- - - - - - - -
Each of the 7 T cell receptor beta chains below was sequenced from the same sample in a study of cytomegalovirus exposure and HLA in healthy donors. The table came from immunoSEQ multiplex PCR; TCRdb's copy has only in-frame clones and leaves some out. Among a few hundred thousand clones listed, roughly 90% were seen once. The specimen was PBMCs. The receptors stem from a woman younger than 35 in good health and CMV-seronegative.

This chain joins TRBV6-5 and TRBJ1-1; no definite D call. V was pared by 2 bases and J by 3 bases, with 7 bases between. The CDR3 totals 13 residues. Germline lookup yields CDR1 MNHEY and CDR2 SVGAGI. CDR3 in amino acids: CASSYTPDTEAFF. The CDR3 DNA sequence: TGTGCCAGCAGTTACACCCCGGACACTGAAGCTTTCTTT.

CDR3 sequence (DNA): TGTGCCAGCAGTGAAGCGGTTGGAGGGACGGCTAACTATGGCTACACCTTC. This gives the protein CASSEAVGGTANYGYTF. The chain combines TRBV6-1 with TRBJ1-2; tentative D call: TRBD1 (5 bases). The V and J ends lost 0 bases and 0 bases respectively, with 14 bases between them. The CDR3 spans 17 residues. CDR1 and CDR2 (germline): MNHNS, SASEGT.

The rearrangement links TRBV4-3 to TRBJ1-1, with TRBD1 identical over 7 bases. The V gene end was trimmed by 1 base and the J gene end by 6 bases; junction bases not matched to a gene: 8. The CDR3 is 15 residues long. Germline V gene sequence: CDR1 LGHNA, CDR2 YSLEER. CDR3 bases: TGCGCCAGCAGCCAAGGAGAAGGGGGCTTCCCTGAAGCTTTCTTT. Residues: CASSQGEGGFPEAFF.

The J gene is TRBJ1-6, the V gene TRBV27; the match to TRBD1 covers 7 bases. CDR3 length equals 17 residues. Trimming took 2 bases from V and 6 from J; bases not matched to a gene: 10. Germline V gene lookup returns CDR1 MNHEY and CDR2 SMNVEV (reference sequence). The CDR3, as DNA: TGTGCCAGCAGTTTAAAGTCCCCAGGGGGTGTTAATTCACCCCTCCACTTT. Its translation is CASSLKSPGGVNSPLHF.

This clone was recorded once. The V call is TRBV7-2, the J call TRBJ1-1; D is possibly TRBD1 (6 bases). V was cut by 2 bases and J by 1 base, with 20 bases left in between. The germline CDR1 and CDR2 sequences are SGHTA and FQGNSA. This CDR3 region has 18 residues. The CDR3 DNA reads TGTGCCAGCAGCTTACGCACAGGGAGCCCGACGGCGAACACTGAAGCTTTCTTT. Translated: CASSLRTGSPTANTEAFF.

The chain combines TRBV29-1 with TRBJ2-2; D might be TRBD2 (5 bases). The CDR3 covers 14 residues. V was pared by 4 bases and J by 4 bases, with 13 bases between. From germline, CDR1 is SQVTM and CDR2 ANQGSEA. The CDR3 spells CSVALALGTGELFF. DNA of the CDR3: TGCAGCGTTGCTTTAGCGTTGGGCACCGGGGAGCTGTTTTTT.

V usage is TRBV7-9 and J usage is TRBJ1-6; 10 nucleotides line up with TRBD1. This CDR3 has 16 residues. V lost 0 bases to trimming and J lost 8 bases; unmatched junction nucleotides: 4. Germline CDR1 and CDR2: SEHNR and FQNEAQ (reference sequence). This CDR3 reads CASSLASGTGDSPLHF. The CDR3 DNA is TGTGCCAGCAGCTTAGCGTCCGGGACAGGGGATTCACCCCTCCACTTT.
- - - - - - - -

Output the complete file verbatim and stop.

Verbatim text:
Each of the 7 T cell receptor beta chains below was sequenced from the same sample in a study of cytomegalovirus exposure and HLA in healthy donors. The table came from immunoSEQ multiplex PCR; TCRdb's copy has only in-frame clones and leaves some out. Among a few hundred thousand clones listed, roughly 90% were seen once. The specimen was PBMCs. The receptors stem from a woman younger than 35 in good health and CMV-seronegative.

This chain joins TRBV6-5 and TRBJ1-1; no definite D call. V was pared by 2 bases and J by 3 bases, with 7 bases between. The CDR3 totals 13 residues. Germline lookup yields CDR1 MNHEY and CDR2 SVGAGI. CDR3 in amino acids: CASSYTPDTEAFF. The CDR3 DNA sequence: TGTGCCAGCAGTTACACCCCGGACACTGAAGCTTTCTTT.

CDR3 sequence (DNA): TGTGCCAGCAGTGAAGCGGTTGGAGGGACGGCTAACTATGGCTACACCTTC. This gives the protein CASSEAVGGTANYGYTF. The chain combines TRBV6-1 with TRBJ1-2; tentative D call: TRBD1 (5 bases). The V and J ends lost 0 bases and 0 bases respectively, with 14 bases between them. The CDR3 spans 17 residues. CDR1 and CDR2 (germline): MNHNS, SASEGT.

The rearrangement links TRBV4-3 to TRBJ1-1, with TRBD1 identical over 7 bases. The V gene end was trimmed by 1 base and the J gene end by 6 bases; junction bases not matched to a gene: 8. The CDR3 is 15 residues long. Germline V gene sequence: CDR1 LGHNA, CDR2 YSLEER. CDR3 bases: TGCGCCAGCAGCCAAGGAGAAGGGGGCTTCCCTGAAGCTTTCTTT. Residues: CASSQGEGGFPEAFF.

The J gene is TRBJ1-6, the V gene TRBV27; the match to TRBD1 covers 7 bases. CDR3 length equals 17 residues. Trimming took 2 bases from V and 6 from J; bases not matched to a gene: 10. Germline V gene lookup returns CDR1 MNHEY and CDR2 SMNVEV (reference sequence). The CDR3, as DNA: TGTGCCAGCAGTTTAAAGTCCCCAGGGGGTGTTAATTCACCCCTCCACTTT. Its translation is CASSLKSPGGVNSPLHF.

This clone was recorded once. The V call is TRBV7-2, the J call TRBJ1-1; D is possibly TRBD1 (6 bases). V was cut by 2 bases and J by 1 base, with 20 bases left in between. The germline CDR1 and CDR2 sequences are SGHTA and FQGNSA. This CDR3 region has 18 residues. The CDR3 DNA reads TGTGCCAGCAGCTTACGCACAGGGAGCCCGACGGCGAACACTGAAGCTTTCTTT. Translated: CASSLRTGSPTANTEAFF.

The chain combines TRBV29-1 with TRBJ2-2; D might be TRBD2 (5 bases). The CDR3 covers 14 residues. V was pared by 4 bases and J by 4 bases, with 13 bases between. From germline, CDR1 is SQVTM and CDR2 ANQGSEA. The CDR3 spells CSVALALGTGELFF. DNA of the CDR3: TGCAGCGTTGCTTTAGCGTTGGGCACCGGGGAGCTGTTTTTT.

V usage is TRBV7-9 and J usage is TRBJ1-6; 10 nucleotides line up with TRBD1. This CDR3 has 16 residues. V lost 0 bases to trimming and J lost 8 bases; unmatched junction nucleotides: 4. Germline CDR1 and CDR2: SEHNR and FQNEAQ (reference sequence). This CDR3 reads CASSLASGTGDSPLHF. The CDR3 DNA is TGTGCCAGCAGCTTAGCGTCCGGGACAGGGGATTCACCCCTCCACTTT.